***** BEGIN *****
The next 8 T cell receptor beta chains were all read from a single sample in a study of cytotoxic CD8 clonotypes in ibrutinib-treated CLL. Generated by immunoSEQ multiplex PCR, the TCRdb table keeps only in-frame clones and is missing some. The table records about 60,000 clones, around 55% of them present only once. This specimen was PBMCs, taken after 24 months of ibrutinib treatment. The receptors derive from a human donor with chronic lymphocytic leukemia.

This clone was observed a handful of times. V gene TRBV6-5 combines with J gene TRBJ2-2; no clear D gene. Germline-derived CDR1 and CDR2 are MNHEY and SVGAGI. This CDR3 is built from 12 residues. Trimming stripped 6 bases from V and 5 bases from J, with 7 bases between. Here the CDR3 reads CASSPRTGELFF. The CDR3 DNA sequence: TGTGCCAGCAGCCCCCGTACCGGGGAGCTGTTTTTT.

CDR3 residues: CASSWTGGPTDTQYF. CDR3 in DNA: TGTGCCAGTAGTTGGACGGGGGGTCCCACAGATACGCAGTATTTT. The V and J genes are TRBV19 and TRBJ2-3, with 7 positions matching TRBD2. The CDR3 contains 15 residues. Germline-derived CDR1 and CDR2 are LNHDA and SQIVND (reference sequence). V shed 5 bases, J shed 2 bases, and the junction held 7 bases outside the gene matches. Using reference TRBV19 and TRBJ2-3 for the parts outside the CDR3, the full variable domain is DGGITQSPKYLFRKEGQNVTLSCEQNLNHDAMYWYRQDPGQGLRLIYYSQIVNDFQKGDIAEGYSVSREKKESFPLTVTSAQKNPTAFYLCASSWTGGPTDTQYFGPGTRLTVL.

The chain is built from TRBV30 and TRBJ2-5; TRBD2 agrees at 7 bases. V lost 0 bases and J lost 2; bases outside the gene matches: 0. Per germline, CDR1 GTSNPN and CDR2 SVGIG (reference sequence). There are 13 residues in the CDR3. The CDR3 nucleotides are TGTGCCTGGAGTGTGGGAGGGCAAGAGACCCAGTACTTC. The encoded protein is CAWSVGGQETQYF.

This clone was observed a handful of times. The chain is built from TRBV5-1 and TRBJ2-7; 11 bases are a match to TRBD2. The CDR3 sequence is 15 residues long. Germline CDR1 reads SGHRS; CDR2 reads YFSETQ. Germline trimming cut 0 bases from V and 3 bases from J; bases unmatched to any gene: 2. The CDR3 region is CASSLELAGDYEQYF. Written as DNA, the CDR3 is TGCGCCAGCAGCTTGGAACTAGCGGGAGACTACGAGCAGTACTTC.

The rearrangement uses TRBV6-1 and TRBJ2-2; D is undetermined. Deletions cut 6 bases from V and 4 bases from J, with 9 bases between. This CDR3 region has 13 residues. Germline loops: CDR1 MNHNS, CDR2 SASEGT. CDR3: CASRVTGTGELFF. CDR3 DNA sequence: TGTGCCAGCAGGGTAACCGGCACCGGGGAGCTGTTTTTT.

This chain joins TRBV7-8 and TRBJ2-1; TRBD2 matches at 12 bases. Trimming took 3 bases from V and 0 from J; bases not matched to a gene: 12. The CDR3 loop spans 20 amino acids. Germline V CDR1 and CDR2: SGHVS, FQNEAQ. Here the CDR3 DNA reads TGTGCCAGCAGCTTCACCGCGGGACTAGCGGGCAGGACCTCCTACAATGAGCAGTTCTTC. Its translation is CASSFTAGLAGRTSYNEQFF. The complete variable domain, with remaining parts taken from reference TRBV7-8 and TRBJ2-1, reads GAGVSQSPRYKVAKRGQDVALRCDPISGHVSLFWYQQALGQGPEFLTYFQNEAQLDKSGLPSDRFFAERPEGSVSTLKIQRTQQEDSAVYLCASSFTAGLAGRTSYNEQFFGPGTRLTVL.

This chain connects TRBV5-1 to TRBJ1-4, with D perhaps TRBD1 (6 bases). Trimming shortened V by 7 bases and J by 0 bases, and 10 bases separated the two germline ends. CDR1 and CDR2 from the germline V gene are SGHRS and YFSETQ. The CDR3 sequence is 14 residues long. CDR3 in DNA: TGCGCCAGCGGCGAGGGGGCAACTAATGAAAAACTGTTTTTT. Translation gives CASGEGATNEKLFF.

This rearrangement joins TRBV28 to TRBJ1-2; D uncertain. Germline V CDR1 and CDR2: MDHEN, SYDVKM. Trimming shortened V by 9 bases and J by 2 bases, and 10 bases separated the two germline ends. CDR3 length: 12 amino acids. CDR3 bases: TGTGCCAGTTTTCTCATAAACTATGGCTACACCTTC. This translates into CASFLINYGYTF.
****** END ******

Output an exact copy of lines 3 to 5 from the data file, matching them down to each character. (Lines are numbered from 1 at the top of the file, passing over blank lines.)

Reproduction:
CDR3 residues: CASSWTGGPTDTQYF. CDR3 in DNA: TGTGCCAGTAGTTGGACGGGGGGTCCCACAGATACGCAGTATTTT. The V and J genes are TRBV19 and TRBJ2-3, with 7 positions matching TRBD2. The CDR3 contains 15 residues. Germline-derived CDR1 and CDR2 are LNHDA and SQIVND (reference sequence). V shed 5 bases, J shed 2 bases, and the junction held 7 bases outside the gene matches. Using reference TRBV19 and TRBJ2-3 for the parts outside the CDR3, the full variable domain is DGGITQSPKYLFRKEGQNVTLSCEQNLNHDAMYWYRQDPGQGLRLIYYSQIVNDFQKGDIAEGYSVSREKKESFPLTVTSAQKNPTAFYLCASSWTGGPTDTQYFGPGTRLTVL.

The chain is built from TRBV30 and TRBJ2-5; TRBD2 agrees at 7 bases. V lost 0 bases and J lost 2; bases outside the gene matches: 0. Per germline, CDR1 GTSNPN and CDR2 SVGIG (reference sequence). There are 13 residues in the CDR3. The CDR3 nucleotides are TGTGCCTGGAGTGTGGGAGGGCAAGAGACCCAGTACTTC. The encoded protein is CAWSVGGQETQYF.

This clone was observed a handful of times. The chain is built from TRBV5-1 and TRBJ2-7; 11 bases are a match to TRBD2. The CDR3 sequence is 15 residues long. Germline CDR1 reads SGHRS; CDR2 reads YFSETQ. Germline trimming cut 0 bases from V and 3 bases from J; bases unmatched to any gene: 2. The CDR3 region is CASSLELAGDYEQYF. Written as DNA, the CDR3 is TGCGCCAGCAGCTTGGAACTAGCGGGAGACTACGAGCAGTACTTC.